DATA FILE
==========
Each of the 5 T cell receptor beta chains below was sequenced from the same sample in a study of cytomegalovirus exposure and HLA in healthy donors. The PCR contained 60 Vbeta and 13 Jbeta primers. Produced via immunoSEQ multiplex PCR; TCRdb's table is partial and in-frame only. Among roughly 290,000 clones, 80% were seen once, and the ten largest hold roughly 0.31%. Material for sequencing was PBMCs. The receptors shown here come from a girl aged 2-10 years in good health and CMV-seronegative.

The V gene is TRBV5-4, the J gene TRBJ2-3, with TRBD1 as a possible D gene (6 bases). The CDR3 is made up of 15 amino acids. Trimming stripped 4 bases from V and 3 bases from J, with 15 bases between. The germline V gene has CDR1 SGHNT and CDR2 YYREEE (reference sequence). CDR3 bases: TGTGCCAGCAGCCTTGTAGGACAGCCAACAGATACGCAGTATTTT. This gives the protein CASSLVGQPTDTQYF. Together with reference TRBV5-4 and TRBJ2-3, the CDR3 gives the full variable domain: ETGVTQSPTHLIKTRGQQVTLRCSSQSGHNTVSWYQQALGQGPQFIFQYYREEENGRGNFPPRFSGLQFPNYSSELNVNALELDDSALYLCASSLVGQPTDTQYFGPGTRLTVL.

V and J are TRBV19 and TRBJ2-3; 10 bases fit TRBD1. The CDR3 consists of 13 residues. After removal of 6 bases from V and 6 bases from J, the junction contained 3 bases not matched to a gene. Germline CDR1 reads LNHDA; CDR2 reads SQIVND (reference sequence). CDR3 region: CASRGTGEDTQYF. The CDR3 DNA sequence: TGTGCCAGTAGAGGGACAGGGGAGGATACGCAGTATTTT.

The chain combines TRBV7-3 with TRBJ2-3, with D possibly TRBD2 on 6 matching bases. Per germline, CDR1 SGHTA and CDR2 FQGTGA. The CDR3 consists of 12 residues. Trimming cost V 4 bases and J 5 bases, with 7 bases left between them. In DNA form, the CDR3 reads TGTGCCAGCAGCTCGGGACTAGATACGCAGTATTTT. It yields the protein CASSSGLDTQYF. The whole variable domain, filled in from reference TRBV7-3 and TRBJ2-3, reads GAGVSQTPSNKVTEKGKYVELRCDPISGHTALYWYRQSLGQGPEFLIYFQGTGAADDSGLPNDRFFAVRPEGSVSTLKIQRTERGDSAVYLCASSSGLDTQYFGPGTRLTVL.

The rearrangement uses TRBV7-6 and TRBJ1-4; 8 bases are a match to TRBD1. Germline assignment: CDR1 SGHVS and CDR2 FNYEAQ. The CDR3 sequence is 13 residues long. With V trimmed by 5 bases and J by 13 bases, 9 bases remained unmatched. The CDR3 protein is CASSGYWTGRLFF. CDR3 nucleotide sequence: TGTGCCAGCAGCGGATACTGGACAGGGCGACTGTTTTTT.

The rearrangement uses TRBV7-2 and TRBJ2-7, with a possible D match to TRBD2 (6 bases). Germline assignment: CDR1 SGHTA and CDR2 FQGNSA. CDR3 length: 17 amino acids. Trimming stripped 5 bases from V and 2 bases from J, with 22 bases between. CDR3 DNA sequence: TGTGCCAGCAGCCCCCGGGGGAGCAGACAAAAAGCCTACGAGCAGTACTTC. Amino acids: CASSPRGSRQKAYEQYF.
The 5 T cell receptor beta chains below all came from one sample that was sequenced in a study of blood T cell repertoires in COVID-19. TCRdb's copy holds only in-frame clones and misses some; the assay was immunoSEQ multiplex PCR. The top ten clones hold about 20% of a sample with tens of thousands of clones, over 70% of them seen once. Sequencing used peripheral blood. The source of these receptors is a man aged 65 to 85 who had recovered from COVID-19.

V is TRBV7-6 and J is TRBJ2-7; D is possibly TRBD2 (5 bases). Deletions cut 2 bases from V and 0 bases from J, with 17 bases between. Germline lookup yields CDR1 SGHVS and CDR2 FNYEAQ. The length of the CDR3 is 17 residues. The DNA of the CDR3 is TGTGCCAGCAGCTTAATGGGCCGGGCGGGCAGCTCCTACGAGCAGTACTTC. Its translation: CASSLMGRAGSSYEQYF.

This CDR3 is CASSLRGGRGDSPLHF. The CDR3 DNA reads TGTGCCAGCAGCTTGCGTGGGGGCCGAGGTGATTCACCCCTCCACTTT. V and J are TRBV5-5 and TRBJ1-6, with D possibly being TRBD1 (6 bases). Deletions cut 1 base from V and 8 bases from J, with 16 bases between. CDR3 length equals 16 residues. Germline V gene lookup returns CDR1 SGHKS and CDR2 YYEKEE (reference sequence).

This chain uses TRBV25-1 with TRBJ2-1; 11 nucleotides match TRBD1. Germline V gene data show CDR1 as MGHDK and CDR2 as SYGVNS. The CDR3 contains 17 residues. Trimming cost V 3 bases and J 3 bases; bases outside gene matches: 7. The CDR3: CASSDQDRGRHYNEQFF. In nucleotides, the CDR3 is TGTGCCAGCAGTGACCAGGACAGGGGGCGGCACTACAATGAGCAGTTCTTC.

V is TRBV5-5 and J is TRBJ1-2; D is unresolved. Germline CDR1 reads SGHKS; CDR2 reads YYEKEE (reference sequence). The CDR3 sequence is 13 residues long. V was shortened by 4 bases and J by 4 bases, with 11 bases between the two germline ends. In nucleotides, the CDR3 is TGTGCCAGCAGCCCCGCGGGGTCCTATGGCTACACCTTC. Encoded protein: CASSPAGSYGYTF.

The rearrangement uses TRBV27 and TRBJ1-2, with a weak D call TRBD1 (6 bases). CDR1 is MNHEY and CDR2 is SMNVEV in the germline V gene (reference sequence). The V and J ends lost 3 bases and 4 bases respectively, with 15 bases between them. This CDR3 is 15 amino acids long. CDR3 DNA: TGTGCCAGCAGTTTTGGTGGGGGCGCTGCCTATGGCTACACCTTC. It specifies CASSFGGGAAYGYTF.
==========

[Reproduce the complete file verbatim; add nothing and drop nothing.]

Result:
Each of the 5 T cell receptor beta chains below was sequenced from the same sample in a study of cytomegalovirus exposure and HLA in healthy donors. The PCR contained 60 Vbeta and 13 Jbeta primers. Produced via immunoSEQ multiplex PCR; TCRdb's table is partial and in-frame only. Among roughly 290,000 clones, 80% were seen once, and the ten largest hold roughly 0.31%. Material for sequencing was PBMCs. The receptors shown here come from a girl aged 2-10 years in good health and CMV-seronegative.

The V gene is TRBV5-4, the J gene TRBJ2-3, with TRBD1 as a possible D gene (6 bases). The CDR3 is made up of 15 amino acids. Trimming stripped 4 bases from V and 3 bases from J, with 15 bases between. The germline V gene has CDR1 SGHNT and CDR2 YYREEE (reference sequence). CDR3 bases: TGTGCCAGCAGCCTTGTAGGACAGCCAACAGATACGCAGTATTTT. This gives the protein CASSLVGQPTDTQYF. Together with reference TRBV5-4 and TRBJ2-3, the CDR3 gives the full variable domain: ETGVTQSPTHLIKTRGQQVTLRCSSQSGHNTVSWYQQALGQGPQFIFQYYREEENGRGNFPPRFSGLQFPNYSSELNVNALELDDSALYLCASSLVGQPTDTQYFGPGTRLTVL.

V and J are TRBV19 and TRBJ2-3; 10 bases fit TRBD1. The CDR3 consists of 13 residues. After removal of 6 bases from V and 6 bases from J, the junction contained 3 bases not matched to a gene. Germline CDR1 reads LNHDA; CDR2 reads SQIVND (reference sequence). CDR3 region: CASRGTGEDTQYF. The CDR3 DNA sequence: TGTGCCAGTAGAGGGACAGGGGAGGATACGCAGTATTTT.

The chain combines TRBV7-3 with TRBJ2-3, with D possibly TRBD2 on 6 matching bases. Per germline, CDR1 SGHTA and CDR2 FQGTGA. The CDR3 consists of 12 residues. Trimming cost V 4 bases and J 5 bases, with 7 bases left between them. In DNA form, the CDR3 reads TGTGCCAGCAGCTCGGGACTAGATACGCAGTATTTT. It yields the protein CASSSGLDTQYF. The whole variable domain, filled in from reference TRBV7-3 and TRBJ2-3, reads GAGVSQTPSNKVTEKGKYVELRCDPISGHTALYWYRQSLGQGPEFLIYFQGTGAADDSGLPNDRFFAVRPEGSVSTLKIQRTERGDSAVYLCASSSGLDTQYFGPGTRLTVL.

The rearrangement uses TRBV7-6 and TRBJ1-4; 8 bases are a match to TRBD1. Germline assignment: CDR1 SGHVS and CDR2 FNYEAQ. The CDR3 sequence is 13 residues long. With V trimmed by 5 bases and J by 13 bases, 9 bases remained unmatched. The CDR3 protein is CASSGYWTGRLFF. CDR3 nucleotide sequence: TGTGCCAGCAGCGGATACTGGACAGGGCGACTGTTTTTT.

The rearrangement uses TRBV7-2 and TRBJ2-7, with a possible D match to TRBD2 (6 bases). Germline assignment: CDR1 SGHTA and CDR2 FQGNSA. CDR3 length: 17 amino acids. Trimming stripped 5 bases from V and 2 bases from J, with 22 bases between. CDR3 DNA sequence: TGTGCCAGCAGCCCCCGGGGGAGCAGACAAAAAGCCTACGAGCAGTACTTC. Amino acids: CASSPRGSRQKAYEQYF.
The 5 T cell receptor beta chains below all came from one sample that was sequenced in a study of blood T cell repertoires in COVID-19. TCRdb's copy holds only in-frame clones and misses some; the assay was immunoSEQ multiplex PCR. The top ten clones hold about 20% of a sample with tens of thousands of clones, over 70% of them seen once. Sequencing used peripheral blood. The source of these receptors is a man aged 65 to 85 who had recovered from COVID-19.

V is TRBV7-6 and J is TRBJ2-7; D is possibly TRBD2 (5 bases). Deletions cut 2 bases from V and 0 bases from J, with 17 bases between. Germline lookup yields CDR1 SGHVS and CDR2 FNYEAQ. The length of the CDR3 is 17 residues. The DNA of the CDR3 is TGTGCCAGCAGCTTAATGGGCCGGGCGGGCAGCTCCTACGAGCAGTACTTC. Its translation: CASSLMGRAGSSYEQYF.

This CDR3 is CASSLRGGRGDSPLHF. The CDR3 DNA reads TGTGCCAGCAGCTTGCGTGGGGGCCGAGGTGATTCACCCCTCCACTTT. V and J are TRBV5-5 and TRBJ1-6, with D possibly being TRBD1 (6 bases). Deletions cut 1 base from V and 8 bases from J, with 16 bases between. CDR3 length equals 16 residues. Germline V gene lookup returns CDR1 SGHKS and CDR2 YYEKEE (reference sequence).

This chain uses TRBV25-1 with TRBJ2-1; 11 nucleotides match TRBD1. Germline V gene data show CDR1 as MGHDK and CDR2 as SYGVNS. The CDR3 contains 17 residues. Trimming cost V 3 bases and J 3 bases; bases outside gene matches: 7. The CDR3: CASSDQDRGRHYNEQFF. In nucleotides, the CDR3 is TGTGCCAGCAGTGACCAGGACAGGGGGCGGCACTACAATGAGCAGTTCTTC.

V is TRBV5-5 and J is TRBJ1-2; D is unresolved. Germline CDR1 reads SGHKS; CDR2 reads YYEKEE (reference sequence). The CDR3 sequence is 13 residues long. V was shortened by 4 bases and J by 4 bases, with 11 bases between the two germline ends. In nucleotides, the CDR3 is TGTGCCAGCAGCCCCGCGGGGTCCTATGGCTACACCTTC. Encoded protein: CASSPAGSYGYTF.

The rearrangement uses TRBV27 and TRBJ1-2, with a weak D call TRBD1 (6 bases). CDR1 is MNHEY and CDR2 is SMNVEV in the germline V gene (reference sequence). The V and J ends lost 3 bases and 4 bases respectively, with 15 bases between them. This CDR3 is 15 amino acids long. CDR3 DNA: TGTGCCAGCAGTTTTGGTGGGGGCGCTGCCTATGGCTACACCTTC. It specifies CASSFGGGAAYGYTF.